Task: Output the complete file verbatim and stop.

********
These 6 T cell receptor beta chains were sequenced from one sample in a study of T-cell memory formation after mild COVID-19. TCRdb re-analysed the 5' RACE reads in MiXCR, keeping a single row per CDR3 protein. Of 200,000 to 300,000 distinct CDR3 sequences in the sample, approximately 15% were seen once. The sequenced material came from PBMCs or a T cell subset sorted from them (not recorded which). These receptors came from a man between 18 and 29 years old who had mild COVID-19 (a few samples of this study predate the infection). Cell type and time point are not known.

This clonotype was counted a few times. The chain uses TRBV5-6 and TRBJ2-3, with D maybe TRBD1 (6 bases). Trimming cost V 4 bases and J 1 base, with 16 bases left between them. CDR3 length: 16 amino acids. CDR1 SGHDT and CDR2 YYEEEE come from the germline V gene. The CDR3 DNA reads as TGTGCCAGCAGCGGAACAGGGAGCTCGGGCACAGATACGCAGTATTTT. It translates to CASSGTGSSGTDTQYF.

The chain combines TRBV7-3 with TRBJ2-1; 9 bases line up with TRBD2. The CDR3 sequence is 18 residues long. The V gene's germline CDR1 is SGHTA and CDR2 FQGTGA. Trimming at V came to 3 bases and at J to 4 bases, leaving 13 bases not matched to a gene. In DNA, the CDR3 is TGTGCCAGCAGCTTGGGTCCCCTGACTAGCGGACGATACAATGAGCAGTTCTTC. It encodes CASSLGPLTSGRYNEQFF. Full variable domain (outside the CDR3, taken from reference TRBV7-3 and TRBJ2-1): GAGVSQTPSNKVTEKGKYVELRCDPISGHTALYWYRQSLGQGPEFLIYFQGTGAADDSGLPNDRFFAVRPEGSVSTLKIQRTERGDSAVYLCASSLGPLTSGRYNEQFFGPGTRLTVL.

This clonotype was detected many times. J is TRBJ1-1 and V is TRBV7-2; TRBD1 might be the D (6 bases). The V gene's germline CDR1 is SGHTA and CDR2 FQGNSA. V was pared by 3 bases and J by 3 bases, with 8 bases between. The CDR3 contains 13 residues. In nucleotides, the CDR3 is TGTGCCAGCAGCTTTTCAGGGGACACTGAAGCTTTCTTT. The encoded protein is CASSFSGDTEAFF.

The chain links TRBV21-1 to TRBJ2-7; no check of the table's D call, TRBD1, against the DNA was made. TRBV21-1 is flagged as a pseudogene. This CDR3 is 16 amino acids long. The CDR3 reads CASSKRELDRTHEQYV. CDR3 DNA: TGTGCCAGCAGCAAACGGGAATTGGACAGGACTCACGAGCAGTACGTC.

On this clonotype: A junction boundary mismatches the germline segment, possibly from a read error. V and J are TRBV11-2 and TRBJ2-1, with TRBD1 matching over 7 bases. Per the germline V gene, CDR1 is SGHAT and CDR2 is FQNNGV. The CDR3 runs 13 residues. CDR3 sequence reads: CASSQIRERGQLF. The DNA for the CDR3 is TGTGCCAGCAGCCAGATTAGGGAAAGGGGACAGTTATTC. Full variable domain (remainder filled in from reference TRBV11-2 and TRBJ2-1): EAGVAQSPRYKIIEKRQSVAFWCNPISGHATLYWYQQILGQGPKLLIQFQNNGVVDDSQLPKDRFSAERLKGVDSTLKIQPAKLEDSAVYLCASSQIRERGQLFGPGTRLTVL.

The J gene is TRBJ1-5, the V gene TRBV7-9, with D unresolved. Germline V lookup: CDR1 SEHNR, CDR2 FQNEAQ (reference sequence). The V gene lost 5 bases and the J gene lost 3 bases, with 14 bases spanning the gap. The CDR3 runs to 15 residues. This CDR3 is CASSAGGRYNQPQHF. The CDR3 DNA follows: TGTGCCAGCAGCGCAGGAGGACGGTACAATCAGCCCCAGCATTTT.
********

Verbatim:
These 6 T cell receptor beta chains were sequenced from one sample in a study of T-cell memory formation after mild COVID-19. TCRdb re-analysed the 5' RACE reads in MiXCR, keeping a single row per CDR3 protein. Of 200,000 to 300,000 distinct CDR3 sequences in the sample, approximately 15% were seen once. The sequenced material came from PBMCs or a T cell subset sorted from them (not recorded which). These receptors came from a man between 18 and 29 years old who had mild COVID-19 (a few samples of this study predate the infection). Cell type and time point are not known.

This clonotype was counted a few times. The chain uses TRBV5-6 and TRBJ2-3, with D maybe TRBD1 (6 bases). Trimming cost V 4 bases and J 1 base, with 16 bases left between them. CDR3 length: 16 amino acids. CDR1 SGHDT and CDR2 YYEEEE come from the germline V gene. The CDR3 DNA reads as TGTGCCAGCAGCGGAACAGGGAGCTCGGGCACAGATACGCAGTATTTT. It translates to CASSGTGSSGTDTQYF.

The chain combines TRBV7-3 with TRBJ2-1; 9 bases line up with TRBD2. The CDR3 sequence is 18 residues long. The V gene's germline CDR1 is SGHTA and CDR2 FQGTGA. Trimming at V came to 3 bases and at J to 4 bases, leaving 13 bases not matched to a gene. In DNA, the CDR3 is TGTGCCAGCAGCTTGGGTCCCCTGACTAGCGGACGATACAATGAGCAGTTCTTC. It encodes CASSLGPLTSGRYNEQFF. Full variable domain (outside the CDR3, taken from reference TRBV7-3 and TRBJ2-1): GAGVSQTPSNKVTEKGKYVELRCDPISGHTALYWYRQSLGQGPEFLIYFQGTGAADDSGLPNDRFFAVRPEGSVSTLKIQRTERGDSAVYLCASSLGPLTSGRYNEQFFGPGTRLTVL.

This clonotype was detected many times. J is TRBJ1-1 and V is TRBV7-2; TRBD1 might be the D (6 bases). The V gene's germline CDR1 is SGHTA and CDR2 FQGNSA. V was pared by 3 bases and J by 3 bases, with 8 bases between. The CDR3 contains 13 residues. In nucleotides, the CDR3 is TGTGCCAGCAGCTTTTCAGGGGACACTGAAGCTTTCTTT. The encoded protein is CASSFSGDTEAFF.

The chain links TRBV21-1 to TRBJ2-7; no check of the table's D call, TRBD1, against the DNA was made. TRBV21-1 is flagged as a pseudogene. This CDR3 is 16 amino acids long. The CDR3 reads CASSKRELDRTHEQYV. CDR3 DNA: TGTGCCAGCAGCAAACGGGAATTGGACAGGACTCACGAGCAGTACGTC.

On this clonotype: A junction boundary mismatches the germline segment, possibly from a read error. V and J are TRBV11-2 and TRBJ2-1, with TRBD1 matching over 7 bases. Per the germline V gene, CDR1 is SGHAT and CDR2 is FQNNGV. The CDR3 runs 13 residues. CDR3 sequence reads: CASSQIRERGQLF. The DNA for the CDR3 is TGTGCCAGCAGCCAGATTAGGGAAAGGGGACAGTTATTC. Full variable domain (remainder filled in from reference TRBV11-2 and TRBJ2-1): EAGVAQSPRYKIIEKRQSVAFWCNPISGHATLYWYQQILGQGPKLLIQFQNNGVVDDSQLPKDRFSAERLKGVDSTLKIQPAKLEDSAVYLCASSQIRERGQLFGPGTRLTVL.

The J gene is TRBJ1-5, the V gene TRBV7-9, with D unresolved. Germline V lookup: CDR1 SEHNR, CDR2 FQNEAQ (reference sequence). The V gene lost 5 bases and the J gene lost 3 bases, with 14 bases spanning the gap. The CDR3 runs to 15 residues. This CDR3 is CASSAGGRYNQPQHF. The CDR3 DNA follows: TGTGCCAGCAGCGCAGGAGGACGGTACAATCAGCCCCAGCATTTT.